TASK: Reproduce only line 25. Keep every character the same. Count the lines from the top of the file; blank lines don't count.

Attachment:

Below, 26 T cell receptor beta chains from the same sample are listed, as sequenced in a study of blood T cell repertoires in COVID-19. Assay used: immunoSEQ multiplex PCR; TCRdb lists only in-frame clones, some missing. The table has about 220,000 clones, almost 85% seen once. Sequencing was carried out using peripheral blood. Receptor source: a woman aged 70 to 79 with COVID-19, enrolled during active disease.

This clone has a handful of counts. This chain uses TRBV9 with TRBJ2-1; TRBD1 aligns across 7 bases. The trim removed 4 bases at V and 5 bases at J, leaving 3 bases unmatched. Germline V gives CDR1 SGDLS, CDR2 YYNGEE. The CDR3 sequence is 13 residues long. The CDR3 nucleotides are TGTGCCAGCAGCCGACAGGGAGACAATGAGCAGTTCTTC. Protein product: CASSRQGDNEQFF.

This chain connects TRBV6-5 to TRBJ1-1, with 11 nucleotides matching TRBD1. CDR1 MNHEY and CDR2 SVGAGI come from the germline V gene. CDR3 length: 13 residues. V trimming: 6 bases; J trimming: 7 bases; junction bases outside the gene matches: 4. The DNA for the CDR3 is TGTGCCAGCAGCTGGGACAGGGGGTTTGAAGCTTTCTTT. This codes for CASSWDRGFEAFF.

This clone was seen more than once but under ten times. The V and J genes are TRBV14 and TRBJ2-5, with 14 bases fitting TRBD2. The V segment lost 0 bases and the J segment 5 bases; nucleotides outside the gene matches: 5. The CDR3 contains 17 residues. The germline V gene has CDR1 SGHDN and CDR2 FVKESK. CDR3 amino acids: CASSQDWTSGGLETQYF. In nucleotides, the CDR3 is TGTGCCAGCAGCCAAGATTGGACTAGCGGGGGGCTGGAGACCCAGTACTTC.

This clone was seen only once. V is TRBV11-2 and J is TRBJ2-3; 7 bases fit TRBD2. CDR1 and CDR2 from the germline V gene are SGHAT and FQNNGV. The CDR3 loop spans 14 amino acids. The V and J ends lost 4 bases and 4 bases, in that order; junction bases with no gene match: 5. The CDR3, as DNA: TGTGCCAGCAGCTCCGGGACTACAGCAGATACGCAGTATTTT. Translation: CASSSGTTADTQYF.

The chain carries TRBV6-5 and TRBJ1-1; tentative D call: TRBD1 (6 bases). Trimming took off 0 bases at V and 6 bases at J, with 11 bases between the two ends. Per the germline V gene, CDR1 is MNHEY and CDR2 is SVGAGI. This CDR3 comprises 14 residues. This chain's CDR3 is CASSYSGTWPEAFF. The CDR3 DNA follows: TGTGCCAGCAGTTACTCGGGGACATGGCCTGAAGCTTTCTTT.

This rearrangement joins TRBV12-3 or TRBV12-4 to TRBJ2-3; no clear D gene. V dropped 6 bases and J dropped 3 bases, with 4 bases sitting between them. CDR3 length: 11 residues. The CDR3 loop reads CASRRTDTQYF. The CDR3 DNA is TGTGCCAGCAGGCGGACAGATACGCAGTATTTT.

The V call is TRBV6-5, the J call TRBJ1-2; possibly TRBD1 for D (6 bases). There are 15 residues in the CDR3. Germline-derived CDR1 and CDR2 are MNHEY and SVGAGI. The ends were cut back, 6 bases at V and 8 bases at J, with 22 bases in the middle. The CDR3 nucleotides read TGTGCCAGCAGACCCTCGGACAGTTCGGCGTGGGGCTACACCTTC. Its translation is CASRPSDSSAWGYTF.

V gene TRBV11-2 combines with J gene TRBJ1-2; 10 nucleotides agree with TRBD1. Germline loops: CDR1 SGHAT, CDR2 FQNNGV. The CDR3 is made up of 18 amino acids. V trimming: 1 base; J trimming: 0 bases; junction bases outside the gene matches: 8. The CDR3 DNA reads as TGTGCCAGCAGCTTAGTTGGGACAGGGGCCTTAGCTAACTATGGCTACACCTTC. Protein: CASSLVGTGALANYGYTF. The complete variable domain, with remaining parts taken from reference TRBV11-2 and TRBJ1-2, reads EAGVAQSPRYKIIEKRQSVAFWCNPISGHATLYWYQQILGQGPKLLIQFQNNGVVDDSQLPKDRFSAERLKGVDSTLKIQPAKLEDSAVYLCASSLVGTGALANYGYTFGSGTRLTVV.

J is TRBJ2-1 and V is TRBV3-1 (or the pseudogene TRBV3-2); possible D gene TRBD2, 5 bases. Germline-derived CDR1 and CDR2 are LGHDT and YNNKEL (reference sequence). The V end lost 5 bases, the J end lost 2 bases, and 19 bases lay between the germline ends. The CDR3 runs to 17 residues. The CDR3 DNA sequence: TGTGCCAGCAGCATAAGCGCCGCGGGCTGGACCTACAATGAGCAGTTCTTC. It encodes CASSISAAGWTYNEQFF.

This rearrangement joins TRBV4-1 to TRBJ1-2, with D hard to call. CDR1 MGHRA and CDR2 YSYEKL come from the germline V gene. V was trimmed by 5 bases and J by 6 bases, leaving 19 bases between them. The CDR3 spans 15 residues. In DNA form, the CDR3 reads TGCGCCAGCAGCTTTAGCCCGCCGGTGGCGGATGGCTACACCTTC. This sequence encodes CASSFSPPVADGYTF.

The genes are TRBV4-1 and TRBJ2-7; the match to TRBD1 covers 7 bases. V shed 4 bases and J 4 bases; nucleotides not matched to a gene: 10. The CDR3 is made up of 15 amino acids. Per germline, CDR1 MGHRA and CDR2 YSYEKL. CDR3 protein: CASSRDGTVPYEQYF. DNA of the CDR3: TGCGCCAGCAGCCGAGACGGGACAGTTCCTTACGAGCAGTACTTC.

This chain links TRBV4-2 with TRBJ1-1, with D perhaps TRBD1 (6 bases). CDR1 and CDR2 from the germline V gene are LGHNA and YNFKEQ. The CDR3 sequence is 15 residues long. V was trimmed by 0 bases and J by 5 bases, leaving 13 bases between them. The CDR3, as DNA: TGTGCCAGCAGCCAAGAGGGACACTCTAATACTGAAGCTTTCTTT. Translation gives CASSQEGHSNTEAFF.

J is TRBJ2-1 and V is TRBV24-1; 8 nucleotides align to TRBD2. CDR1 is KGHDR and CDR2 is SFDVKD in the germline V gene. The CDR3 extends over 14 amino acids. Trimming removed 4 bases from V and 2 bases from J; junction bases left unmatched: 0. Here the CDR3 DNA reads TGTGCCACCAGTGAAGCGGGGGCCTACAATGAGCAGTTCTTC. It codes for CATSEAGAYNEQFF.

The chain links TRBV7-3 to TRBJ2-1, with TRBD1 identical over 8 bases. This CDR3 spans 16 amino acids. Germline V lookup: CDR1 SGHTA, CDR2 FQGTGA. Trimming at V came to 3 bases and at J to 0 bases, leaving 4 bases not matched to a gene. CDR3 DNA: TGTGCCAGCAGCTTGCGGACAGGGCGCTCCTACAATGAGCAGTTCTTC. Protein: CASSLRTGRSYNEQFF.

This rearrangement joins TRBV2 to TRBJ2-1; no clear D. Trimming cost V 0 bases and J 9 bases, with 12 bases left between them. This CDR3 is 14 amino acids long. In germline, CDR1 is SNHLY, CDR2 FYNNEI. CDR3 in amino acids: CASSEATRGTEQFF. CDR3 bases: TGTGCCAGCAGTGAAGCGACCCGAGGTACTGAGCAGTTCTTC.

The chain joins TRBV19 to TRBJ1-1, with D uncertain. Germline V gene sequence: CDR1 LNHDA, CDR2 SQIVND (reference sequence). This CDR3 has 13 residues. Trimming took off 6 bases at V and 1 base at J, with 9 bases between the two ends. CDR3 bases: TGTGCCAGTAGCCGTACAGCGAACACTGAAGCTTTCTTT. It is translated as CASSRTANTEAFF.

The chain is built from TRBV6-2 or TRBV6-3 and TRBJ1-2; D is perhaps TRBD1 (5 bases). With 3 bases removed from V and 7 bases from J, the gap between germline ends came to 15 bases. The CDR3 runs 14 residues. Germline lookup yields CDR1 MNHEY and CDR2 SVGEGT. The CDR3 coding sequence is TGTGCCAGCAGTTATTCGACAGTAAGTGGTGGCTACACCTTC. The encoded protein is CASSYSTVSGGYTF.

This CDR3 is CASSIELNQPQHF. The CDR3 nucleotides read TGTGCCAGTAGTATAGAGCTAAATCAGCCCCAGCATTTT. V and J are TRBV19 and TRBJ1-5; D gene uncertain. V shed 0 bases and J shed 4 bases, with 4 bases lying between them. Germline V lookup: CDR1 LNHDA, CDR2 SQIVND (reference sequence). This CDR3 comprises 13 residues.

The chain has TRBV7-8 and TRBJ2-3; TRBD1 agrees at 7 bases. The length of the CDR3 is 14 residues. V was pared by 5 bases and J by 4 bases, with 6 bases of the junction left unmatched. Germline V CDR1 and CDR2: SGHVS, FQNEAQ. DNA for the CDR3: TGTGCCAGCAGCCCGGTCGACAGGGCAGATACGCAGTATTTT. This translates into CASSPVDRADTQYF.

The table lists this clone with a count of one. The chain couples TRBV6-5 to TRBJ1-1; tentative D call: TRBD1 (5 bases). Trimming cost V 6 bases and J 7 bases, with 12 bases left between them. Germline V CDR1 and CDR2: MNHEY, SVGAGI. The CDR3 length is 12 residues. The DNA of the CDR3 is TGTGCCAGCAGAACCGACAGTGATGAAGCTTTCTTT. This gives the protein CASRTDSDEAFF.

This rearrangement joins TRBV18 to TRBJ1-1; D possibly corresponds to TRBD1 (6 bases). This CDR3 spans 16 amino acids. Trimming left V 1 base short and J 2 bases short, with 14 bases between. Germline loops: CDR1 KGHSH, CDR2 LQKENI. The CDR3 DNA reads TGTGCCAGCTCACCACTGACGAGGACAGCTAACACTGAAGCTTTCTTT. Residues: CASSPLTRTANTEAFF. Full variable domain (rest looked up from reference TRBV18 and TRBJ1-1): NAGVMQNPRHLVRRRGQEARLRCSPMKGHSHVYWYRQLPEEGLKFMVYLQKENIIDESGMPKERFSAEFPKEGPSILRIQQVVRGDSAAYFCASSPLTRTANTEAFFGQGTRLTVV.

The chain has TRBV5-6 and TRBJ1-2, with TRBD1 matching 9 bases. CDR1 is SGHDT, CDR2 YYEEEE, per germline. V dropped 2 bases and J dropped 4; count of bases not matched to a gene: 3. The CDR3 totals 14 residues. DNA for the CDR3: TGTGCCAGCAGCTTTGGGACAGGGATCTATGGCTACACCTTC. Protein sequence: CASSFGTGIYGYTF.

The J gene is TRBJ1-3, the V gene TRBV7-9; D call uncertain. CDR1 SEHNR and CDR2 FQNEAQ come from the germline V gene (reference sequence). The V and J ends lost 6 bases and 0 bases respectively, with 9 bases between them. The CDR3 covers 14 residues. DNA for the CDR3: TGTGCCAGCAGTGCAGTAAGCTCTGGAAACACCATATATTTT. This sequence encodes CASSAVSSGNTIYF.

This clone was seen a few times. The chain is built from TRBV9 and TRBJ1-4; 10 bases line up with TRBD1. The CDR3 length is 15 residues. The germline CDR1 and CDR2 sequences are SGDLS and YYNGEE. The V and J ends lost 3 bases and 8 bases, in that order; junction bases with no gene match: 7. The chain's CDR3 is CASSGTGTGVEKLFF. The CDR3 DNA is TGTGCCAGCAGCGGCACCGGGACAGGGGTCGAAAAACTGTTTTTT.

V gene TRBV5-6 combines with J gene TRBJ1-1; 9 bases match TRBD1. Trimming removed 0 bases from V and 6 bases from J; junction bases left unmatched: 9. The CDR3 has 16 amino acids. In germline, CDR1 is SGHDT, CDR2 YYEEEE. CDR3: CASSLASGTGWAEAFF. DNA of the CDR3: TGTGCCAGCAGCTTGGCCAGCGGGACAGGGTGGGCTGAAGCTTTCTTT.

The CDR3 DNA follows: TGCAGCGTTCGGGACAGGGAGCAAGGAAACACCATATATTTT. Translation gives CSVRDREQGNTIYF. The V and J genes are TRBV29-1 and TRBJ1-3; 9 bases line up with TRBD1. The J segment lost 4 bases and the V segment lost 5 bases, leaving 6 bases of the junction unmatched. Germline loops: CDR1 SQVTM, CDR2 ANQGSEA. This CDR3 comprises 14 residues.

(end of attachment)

This clone was seen a few times. The chain is built from TRBV9 and TRBJ1-4; 10 bases line up with TRBD1. The CDR3 length is 15 residues. The germline CDR1 and CDR2 sequences are SGDLS and YYNGEE. The V and J ends lost 3 bases and 8 bases, in that order; junction bases with no gene match: 7. The chain's CDR3 is CASSGTGTGVEKLFF. The CDR3 DNA is TGTGCCAGCAGCGGCACCGGGACAGGGGTCGAAAAACTGTTTTTT.